Frank Stella, K 43 2008

Frank Stella, K 43 2008

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Normalized

I’m aware of how hokey the previous post became toward the end—the list of artist destroyers is pop art history, and not very good pop art history at that. However, those pairs—Malevich/Mondrian, Pollock/Rothko and Stella/Richter—are in an important sense my canon; Mondrian, Rothko and Richter the negative or anti-canon, the art I don’t like. What doesn’t ring true today is the possibly implied glamour and romanticism (in the pop sense) of destruction, especially since they are all male. There’s no shortage of women artists in my personal canon, and many of them have been treated on this blog, and in my book, so I don’t feel I slipped up with this list, but there’s more to the topic. I probably just wanted to get in some points against my least favorite artists, especially since they are so generally popular. Mondrian could have been as easily contrasted with Sonia Delaunay, whose grids and circles are formally much more forward looking; Rothko might be played off against Helen Frankenthaler, whose uneven results are so much more memorable than Rothko’s consistency. The problem is that “destruction” doesn’t quite catch everything that’s going on. Yet there is a valid point there. Huffingtonian nonsense about “Picasso: Creator and Destroyer,” shouldn’t scare us away from the real destructiveness and iconoclasm of modernist art. But however violent it may get, it’s never real destruction, of the type we saw in Bamiyan or Timbuktu. And that’s a source of frustration, especially for the avant-garde. There is a drive to destroy culture. That drive is tamed in modernism, and then history stops. Some other sense of change has to emerge.

Helen Frankenthaler's studio circa 1987

Helen Frankenthaler’s studio circa 1987

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Destruction

Further to the phenomenon of iconoclasm or demolition of cultural monuments—the first thing that comes to mind is that modern art has always been iconoclastic and in fact very destructive. I’m enraged to read about the burning of old Korans and other books in Timbuktu by Islamic militants, but I also want to understand why human beings evidently have a drive to destroy culture. Over the last sixty-seventy years the Chinese have celebrated a true holocaust of civilization by simplifying their written language, a festival that is probably now over as 3000 years of continuous literary tradition definitively enters the museum and academy as a subject for scholarly research instead of a vivid experience of collective values and history. The Chinese are completely modern, and have been for a very long time—they can destroy without physical violence. Modern art has also found a way to simultaneously destroy and preserve; the destructive impulse is incorporated into the artistic method, but actual works are always kept, as they should be. One could divide modern artists into pairs—the destroyers and the preservers. Malevich destroyer, Mondrian preserver; Pollock destroyer, Rothko preserver; Stella destroyer, Richter preserver. Picasso was the great destroyer, with no one able to balance or oppose his heroic efforts, but later it was Duchamp the destroyer and Picasso a baffled preserver. Personally, I’m on the side of the destroyers. They give us the most, including the greatest possibilities for future work.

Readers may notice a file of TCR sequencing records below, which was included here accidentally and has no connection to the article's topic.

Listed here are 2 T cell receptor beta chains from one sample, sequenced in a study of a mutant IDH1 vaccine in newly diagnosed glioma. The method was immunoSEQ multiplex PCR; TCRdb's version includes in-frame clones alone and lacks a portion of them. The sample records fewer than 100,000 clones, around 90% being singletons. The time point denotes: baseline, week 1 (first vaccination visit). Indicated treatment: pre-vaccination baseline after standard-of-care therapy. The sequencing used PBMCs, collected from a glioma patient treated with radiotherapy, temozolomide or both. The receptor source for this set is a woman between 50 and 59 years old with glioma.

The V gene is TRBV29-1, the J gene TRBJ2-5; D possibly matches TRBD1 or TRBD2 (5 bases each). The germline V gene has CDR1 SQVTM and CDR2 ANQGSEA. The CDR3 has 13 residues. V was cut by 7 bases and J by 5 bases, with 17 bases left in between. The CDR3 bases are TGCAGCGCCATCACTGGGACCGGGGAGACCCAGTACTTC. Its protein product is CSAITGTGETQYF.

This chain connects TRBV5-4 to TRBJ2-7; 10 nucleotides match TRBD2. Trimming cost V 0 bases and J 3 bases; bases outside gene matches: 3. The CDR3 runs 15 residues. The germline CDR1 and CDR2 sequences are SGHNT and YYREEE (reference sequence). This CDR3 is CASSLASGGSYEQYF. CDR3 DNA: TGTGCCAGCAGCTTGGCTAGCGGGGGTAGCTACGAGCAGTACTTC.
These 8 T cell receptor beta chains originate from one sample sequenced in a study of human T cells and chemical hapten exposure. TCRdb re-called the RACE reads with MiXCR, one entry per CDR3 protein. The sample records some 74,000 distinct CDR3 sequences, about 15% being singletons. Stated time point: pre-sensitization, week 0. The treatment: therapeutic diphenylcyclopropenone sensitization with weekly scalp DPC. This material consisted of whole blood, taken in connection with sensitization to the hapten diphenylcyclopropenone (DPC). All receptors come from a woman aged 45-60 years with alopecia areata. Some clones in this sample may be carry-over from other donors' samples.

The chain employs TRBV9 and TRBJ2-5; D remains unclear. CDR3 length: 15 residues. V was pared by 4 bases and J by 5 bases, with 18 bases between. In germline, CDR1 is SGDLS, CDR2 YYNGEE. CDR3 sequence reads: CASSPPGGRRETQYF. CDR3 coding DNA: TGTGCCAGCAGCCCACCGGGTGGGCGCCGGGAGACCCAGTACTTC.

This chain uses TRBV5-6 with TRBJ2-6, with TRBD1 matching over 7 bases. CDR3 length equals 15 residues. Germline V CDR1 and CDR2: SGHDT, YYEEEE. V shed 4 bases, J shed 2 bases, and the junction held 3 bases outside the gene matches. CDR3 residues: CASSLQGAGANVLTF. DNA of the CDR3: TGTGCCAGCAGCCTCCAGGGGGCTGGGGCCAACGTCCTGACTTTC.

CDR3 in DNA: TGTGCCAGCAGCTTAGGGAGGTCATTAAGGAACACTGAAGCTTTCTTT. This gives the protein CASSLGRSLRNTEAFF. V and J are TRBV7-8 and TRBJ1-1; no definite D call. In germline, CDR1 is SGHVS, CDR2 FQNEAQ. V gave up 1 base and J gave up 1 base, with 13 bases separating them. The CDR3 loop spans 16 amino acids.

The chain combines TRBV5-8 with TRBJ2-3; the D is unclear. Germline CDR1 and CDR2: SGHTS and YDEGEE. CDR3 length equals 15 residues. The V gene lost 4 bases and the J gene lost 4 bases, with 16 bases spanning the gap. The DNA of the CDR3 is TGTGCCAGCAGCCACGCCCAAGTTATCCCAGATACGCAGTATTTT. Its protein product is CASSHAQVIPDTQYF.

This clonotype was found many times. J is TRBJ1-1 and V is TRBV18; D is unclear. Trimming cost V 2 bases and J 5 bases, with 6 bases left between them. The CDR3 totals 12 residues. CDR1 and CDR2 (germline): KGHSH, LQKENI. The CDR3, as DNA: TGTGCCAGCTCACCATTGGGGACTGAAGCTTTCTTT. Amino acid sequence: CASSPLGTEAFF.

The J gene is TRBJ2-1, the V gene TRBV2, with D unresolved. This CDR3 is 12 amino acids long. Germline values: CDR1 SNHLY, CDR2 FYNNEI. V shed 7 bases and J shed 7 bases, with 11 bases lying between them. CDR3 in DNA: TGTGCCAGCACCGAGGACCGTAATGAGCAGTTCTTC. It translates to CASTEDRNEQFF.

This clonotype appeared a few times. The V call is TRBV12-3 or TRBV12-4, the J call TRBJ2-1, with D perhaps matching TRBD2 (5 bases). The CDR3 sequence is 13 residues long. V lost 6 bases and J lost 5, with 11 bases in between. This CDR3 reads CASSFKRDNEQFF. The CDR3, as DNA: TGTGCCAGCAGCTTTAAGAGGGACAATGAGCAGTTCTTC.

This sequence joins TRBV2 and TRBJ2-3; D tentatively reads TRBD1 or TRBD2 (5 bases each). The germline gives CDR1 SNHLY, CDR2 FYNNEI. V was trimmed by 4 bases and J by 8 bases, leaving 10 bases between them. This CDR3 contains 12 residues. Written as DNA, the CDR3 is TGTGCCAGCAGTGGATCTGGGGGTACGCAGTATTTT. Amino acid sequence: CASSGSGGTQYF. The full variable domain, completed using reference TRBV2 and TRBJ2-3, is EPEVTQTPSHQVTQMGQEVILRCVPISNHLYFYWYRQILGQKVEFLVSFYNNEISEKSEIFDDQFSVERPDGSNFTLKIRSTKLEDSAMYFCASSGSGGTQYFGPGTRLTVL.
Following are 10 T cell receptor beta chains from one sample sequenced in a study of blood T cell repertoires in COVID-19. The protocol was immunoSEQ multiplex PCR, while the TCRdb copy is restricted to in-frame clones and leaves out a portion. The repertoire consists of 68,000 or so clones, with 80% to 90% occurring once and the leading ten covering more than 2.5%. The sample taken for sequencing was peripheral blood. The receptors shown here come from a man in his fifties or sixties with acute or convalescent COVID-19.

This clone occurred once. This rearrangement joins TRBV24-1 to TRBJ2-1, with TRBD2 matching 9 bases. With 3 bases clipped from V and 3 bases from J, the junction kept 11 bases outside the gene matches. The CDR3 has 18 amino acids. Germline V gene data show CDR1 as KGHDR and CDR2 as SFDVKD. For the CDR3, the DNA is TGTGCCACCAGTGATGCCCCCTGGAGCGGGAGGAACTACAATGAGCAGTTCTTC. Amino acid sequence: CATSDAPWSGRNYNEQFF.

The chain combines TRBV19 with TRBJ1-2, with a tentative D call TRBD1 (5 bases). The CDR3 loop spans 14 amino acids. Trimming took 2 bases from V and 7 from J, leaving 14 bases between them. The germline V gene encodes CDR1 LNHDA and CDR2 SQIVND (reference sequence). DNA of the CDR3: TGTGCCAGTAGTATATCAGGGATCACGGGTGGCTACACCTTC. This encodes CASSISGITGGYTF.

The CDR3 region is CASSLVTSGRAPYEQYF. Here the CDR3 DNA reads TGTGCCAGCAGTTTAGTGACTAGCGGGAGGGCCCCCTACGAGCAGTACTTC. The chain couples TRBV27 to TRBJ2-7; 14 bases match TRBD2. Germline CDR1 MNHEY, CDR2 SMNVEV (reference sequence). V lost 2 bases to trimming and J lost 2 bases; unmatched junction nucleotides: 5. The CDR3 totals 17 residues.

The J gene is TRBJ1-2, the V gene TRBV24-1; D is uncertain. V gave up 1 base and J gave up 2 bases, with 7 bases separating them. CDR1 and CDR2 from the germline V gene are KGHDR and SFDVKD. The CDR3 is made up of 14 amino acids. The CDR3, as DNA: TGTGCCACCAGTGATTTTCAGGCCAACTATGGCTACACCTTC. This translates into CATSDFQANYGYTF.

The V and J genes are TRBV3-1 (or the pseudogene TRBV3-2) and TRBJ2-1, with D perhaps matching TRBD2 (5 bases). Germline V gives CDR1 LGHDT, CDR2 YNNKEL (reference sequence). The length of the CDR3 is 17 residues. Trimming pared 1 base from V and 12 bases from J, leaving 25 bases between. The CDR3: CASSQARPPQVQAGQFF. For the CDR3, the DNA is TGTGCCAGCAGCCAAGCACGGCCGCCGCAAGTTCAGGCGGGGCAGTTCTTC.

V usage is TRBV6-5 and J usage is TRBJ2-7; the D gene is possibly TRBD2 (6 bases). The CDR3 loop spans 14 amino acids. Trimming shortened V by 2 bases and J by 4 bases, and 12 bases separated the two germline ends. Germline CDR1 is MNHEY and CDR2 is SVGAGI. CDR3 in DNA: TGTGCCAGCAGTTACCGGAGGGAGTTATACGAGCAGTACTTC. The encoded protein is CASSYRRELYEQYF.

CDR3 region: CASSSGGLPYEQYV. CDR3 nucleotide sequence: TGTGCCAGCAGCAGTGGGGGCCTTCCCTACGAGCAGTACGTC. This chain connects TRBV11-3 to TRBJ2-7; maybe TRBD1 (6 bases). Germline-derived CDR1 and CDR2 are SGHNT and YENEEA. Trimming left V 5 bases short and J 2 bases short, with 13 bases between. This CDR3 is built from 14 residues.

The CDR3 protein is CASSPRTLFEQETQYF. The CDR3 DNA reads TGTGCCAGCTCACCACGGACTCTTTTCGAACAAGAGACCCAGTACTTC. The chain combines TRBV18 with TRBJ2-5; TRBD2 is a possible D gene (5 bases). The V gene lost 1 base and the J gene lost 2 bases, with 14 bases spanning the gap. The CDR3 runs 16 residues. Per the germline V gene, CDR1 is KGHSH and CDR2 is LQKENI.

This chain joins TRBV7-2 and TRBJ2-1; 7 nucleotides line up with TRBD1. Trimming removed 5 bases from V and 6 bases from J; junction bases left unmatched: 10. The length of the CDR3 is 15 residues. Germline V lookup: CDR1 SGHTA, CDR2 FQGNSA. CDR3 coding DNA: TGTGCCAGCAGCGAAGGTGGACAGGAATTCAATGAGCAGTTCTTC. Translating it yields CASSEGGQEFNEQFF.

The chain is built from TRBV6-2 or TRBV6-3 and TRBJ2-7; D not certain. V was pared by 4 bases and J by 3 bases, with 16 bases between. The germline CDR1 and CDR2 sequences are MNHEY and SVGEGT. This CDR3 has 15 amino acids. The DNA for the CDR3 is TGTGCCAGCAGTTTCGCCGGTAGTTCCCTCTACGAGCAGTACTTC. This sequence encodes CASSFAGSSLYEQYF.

Frank Stella, Diepholz 1981

Frank Stella, Diepholz 1981

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People or Things

The destroyed Alpha Moya mausoleum in Timbuktu, 2013

The destroyed Alpha Moya mausoleum in Timbuktu, 2013

I get very caught up in the news about iconoclasm and the destruction of culture. In one article, by the art critic of the Guardian, the stale claim that human life is worth more than culture is emphatically made. He says “Culture can be renewed, remade, reinvented. Human life cannot.” Actually, the truth is exactly opposite. All of the human, including most culture, is pretty much repetition, remakes and renewal. Only some exceptional cultural products (partially) escape that destiny and give us a particular, unrepeatable single moment. Once destroyed those things are gone forever. On the other hand, there will always be more people, and the differences between them are usually very minor. The claim that every human life is sacred is pure hokum. Certainly no one actually acts as if it’s true. Status, social influence, religious delusions, wealth, fantasies of power, and, above all, the will itself, are all valued much more highly than human life. But of course it’s a journalist’s job to repeat whatever nonsense we are compelled to tell ourselves.

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Arrived

Of course all arrivals are temporary, but this collage looks done. Had a bit of doubt as to how the increase in size (4×3′) would throw off the scale relation between the watercolor patches and the larger flat areas of paper (and, in this case, enamel, because the whole thing is built on top of an unsuccessful pour painting), but it worked out. Improvisation as usual (earlier states).